Transcribe a Podcast

In this assignment, I want you to listen carefully to a podcast and be able to “walk the dog backwards” — to understand how the producer put together different clips of audio.

  1. Choose a podcast from the Third Coast International Audio Festival Shortdocs. These are generally 2-3 min long and very fun and creative. There are a lot of options.
  2. Listen with your headphones to the podcast once all the way through.
  3. On a piece of paper or on your computer (whatever is easiest), map out a timeline and mark down maybe every 10 sec.
  4. As you listen again (and again?), draw blocks for each type of audio that you hear. Indicate when the different blocks begin and stop, and how many layers are happening at once. For example, a block might be “sound effects of pans on stove” or “interview.” Don’t write down what they are saying. Just transcribe the different layers of audio on your timeline.
  5. Post on your blog three things: 1) the link to your podcast, 2) three things you like and three things you don’t like about this podcast, 3) an image or copy of your transcription (or, you can give me your transcription in class).

Due date: Wed., Sept. 17, 6 p.m.

Questions? Add a comment below!


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  • Anna Bahn

    The conversation from our history class about the Paris attacks also shook me. But in a different way. I’ve always been a little scared that something was going to happen again, but I always hoped it wouldn’t happen to me. The other night I was in a movie theater seeing the new Hunger Games movie, and I got scared whenever I saw movement around me. Ever since the movie theater shootings in the past few years I’ve been a little afraid of a shooter, and ever since I can remember I’ve been afraid of violence due to the 9/11 attacks and the many mass killings in America. I thought that this conversation was kind of enlightening because we pointed out to Dr. Smith that we’re almost a little conditioned to this violence. She had no idea, and was a little horrified to find out, that we grew up having “intruder drills.” Some kids said they started them in middle school, but I remember them as far back as kindergarten. We would lock the door, turn off the lights, pull down the shades, and huddle in the corner away from the door and windows, or at least that’s how my school district did this. My school had a lot of exchange students go through, my family housed three from Germany, and I know for a fact none of them have experienced this. Other countries don’t do this. And our generation thinks it’s normal.

  • Anna Bahn

    The conversation from our history class about the Paris attacks also shook me. But in a different way. I’ve always been a little scared that something was going to happen again, but I always hoped it wouldn’t happen to me. The other night I was in a movie theater seeing the new Hunger Games movie, and I got scared whenever I saw movement around me. Ever since the movie theater shootings in the past few years I’ve been a little afraid of a shooter, and ever since I can remember I’ve been afraid of violence due to the 9/11 attacks and the many mass killings in America. I thought that this conversation was kind of enlightening because we pointed out to Dr. Smith that we’re almost a little conditioned to this violence. She had no idea, and was a little horrified to find out, that we grew up having “intruder drills.” Some kids said they started them in middle school, but I remember them as far back as kindergarten. We would lock the door, turn off the lights, pull down the shades, and huddle in the corner away from the door and windows, or at least that’s how my school district did this. My school had a lot of exchange students go through, my family housed three from Germany, and I know for a fact none of them have experienced this. Other countries don’t do this. And our generation thinks it’s normal.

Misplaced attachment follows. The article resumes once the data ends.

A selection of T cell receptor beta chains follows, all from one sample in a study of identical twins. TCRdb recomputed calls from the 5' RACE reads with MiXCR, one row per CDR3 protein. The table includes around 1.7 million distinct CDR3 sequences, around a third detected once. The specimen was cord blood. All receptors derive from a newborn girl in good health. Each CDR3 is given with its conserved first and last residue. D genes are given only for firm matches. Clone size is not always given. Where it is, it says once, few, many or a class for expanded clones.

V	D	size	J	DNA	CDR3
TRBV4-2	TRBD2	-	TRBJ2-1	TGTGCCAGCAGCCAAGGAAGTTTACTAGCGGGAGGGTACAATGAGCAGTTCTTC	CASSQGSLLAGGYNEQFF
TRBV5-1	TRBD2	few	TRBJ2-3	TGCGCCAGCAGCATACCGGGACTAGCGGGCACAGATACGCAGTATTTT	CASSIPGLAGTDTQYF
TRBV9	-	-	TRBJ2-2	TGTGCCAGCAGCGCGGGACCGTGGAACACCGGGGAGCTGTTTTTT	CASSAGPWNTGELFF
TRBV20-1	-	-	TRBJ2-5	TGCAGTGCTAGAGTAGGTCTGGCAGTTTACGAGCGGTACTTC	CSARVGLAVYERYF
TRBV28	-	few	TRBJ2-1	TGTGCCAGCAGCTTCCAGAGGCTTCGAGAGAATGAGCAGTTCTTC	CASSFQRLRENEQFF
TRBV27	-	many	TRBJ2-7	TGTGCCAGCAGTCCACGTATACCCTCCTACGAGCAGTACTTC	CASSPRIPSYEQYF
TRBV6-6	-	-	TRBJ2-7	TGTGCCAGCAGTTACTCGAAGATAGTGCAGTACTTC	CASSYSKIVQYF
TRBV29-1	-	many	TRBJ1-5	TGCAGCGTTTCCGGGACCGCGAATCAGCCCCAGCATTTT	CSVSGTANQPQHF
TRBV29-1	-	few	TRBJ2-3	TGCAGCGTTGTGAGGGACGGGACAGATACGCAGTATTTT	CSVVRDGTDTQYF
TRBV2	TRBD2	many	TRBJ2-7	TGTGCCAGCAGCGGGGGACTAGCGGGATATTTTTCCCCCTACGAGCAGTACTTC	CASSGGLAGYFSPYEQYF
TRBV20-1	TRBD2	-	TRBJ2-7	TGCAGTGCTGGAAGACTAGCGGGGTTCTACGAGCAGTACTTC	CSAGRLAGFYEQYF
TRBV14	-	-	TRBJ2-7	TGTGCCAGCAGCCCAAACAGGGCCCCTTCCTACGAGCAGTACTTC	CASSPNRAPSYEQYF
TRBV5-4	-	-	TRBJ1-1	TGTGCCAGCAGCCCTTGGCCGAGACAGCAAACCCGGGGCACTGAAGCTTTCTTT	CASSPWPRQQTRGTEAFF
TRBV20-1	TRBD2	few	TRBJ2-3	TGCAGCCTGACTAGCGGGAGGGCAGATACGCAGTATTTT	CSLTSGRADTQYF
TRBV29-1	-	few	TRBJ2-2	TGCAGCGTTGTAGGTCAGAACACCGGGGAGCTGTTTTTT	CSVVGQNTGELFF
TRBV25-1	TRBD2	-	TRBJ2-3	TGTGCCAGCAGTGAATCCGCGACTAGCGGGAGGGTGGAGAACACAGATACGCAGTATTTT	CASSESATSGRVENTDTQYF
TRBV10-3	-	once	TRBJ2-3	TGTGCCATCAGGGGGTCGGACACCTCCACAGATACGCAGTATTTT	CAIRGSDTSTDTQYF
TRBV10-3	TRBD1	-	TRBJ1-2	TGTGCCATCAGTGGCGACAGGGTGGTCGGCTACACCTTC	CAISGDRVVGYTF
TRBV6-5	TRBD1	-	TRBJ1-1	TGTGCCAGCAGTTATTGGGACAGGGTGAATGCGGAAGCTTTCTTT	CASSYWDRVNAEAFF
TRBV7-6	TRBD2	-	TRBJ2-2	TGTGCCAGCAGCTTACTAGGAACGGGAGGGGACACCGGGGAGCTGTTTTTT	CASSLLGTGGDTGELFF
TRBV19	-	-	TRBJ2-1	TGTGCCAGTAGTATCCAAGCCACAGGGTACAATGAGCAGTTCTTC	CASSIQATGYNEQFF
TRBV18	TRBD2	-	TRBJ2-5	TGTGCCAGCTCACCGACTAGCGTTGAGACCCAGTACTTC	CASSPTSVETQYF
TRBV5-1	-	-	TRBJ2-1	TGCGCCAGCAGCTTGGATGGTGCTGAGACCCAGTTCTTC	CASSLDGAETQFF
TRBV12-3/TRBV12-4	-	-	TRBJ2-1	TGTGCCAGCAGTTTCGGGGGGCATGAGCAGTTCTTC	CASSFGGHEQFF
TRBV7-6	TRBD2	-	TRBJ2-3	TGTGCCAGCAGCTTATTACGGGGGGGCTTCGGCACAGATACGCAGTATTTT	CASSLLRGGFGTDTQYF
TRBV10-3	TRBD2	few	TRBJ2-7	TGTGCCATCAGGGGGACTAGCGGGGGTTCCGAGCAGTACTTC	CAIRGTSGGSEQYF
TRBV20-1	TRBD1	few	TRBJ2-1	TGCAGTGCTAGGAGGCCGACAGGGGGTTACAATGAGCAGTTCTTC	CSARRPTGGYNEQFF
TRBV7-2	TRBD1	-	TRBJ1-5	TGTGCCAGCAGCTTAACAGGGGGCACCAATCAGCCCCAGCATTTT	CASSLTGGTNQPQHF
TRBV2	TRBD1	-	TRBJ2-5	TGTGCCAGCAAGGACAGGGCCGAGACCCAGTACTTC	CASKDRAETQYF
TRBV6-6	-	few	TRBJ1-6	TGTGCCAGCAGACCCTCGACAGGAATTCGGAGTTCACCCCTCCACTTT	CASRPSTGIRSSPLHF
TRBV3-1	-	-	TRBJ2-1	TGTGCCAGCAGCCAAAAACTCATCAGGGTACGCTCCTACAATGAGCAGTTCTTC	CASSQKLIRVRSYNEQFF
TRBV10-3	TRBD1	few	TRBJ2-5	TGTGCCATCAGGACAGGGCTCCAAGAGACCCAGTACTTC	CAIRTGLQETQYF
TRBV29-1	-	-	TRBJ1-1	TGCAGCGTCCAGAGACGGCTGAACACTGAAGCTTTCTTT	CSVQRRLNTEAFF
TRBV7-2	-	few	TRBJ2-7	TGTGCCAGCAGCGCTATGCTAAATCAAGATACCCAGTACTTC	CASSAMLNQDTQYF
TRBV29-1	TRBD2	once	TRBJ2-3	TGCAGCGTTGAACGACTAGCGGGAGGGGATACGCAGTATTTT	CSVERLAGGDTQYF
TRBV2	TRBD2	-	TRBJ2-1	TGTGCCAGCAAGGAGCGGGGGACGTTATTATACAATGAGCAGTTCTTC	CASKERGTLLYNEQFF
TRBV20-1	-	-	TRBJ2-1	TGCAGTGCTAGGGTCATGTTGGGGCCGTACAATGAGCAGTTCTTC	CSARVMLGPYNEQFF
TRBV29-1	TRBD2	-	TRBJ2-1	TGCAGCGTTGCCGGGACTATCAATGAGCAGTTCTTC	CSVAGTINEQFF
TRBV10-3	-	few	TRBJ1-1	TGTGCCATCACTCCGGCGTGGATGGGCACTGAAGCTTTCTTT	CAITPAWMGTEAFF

• Anna Bahn

    The conversation from our history class about the Paris attacks also shook me. But in a different way. I’ve always been a little scared that something was going to happen again, but I always hoped it wouldn’t happen to me. The other night I was in a movie theater seeing the new Hunger Games movie, and I got scared whenever I saw movement around me. Ever since the movie theater shootings in the past few years I’ve been a little afraid of a shooter, and ever since I can remember I’ve been afraid of violence due to the 9/11 attacks and the many mass killings in America. I thought that this conversation was kind of enlightening because we pointed out to Dr. Smith that we’re almost a little conditioned to this violence. She had no idea, and was a little horrified to find out, that we grew up having “intruder drills.” Some kids said they started them in middle school, but I remember them as far back as kindergarten. We would lock the door, turn off the lights, pull down the shades, and huddle in the corner away from the door and windows, or at least that’s how my school district did this. My school had a lot of exchange students go through, my family housed three from Germany, and I know for a fact none of them have experienced this. Other countries don’t do this. And our generation thinks it’s normal.